Decision making training structure and how it is used

Problems are an inherent part of life. The world we live in often presents complex situations with which we must deal and which represent the occasion for the development of our potential. In this article we will make you aware of the Decision making training.

However, we also know that difficulty solving problems is one of the main risk factors for developing emotional disorders. The way we deal with them, therefore, is important for well-being.

Currently, there are decision-making training methods that present extensive evidence about their functioning in various areas of life and whose application is an essential part of many psychological treatment programs.

In this article, we will review Nezu and D’Zurilla’s model, as it is one of the best known and most effective. It was designed to adapt to different contexts, in contrast to others whose scope of application is more limited.

Decision Making Training by Nezu and D’Zurilla

The problem solving program of these authors is a structured and sequential model, which stands out for its simplicity. It consists of 5 different stages, and there is the possibility of going back to some of the stages already completed when certain circumstances are met, as will be detailed. This intervention falls under the category of cognitive-behavioral treatments, and while it is easy to understand, achieving mastery takes practice.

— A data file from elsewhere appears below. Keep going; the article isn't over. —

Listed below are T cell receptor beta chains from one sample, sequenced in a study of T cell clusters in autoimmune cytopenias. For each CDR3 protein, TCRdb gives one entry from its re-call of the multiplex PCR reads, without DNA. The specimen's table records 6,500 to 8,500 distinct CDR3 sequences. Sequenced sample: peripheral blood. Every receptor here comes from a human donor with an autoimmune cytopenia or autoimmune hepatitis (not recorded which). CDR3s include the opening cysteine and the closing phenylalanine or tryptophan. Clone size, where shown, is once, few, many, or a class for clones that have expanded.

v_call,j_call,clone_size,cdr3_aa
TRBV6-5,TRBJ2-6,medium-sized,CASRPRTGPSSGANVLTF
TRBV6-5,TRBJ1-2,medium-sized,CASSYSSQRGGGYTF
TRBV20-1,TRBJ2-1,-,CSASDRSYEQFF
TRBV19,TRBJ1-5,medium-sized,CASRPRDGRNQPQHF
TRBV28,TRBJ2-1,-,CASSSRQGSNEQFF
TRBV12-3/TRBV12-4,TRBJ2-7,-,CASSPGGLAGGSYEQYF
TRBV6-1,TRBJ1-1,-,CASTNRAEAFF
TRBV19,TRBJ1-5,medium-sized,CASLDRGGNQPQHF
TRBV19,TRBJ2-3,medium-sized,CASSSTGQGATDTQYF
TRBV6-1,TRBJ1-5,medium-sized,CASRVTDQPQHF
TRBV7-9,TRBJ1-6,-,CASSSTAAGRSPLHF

The method is based on rigorous analysis of behaviors and coping strategies of people with excellent problem-solving skills; but presented in operational, clear and reproducible terms. This section will review all the steps, detailing their characteristics.

Phase 1: Perception of the problem

The authors of this problem-solving model highlight the need to define exactly what the problems are and what the solutions are, as well as the different styles people use to deal with circumstances that cause stress. Understanding these concepts is an essential preliminary step to integrate the rest of the phases that make up the program , which are detailed below.

what is a problem

A problem is understood as any situation in life that generates an adaptive response and that initiates coping resources to find its solution. Thus, the occurrence of a negative event, the loss of what is valued or valued, conflicts (apparently conflicting decisions or in which the selection of an alternative implicitly implies the resignation of another or others) can be considered as such. and frustration (the emergence of obstacles that prevent the achievement of a goal).

The authors defend the idea that, at this stage, it is important to develop a perspective on the problems involved in considering them as a challenge and not as a threat.

What is a solution?

Solutions are all those behaviors that seek the objective of responding to a problem. Most of life’s situations do not have a perfect solution , but the best of all possible ones, which is what is intended to be located and applied through training in decision making. Objectively modifiable situations will call for direct action, but those that are not will involve emphasizing their emotional consequences.

What are the basic coping styles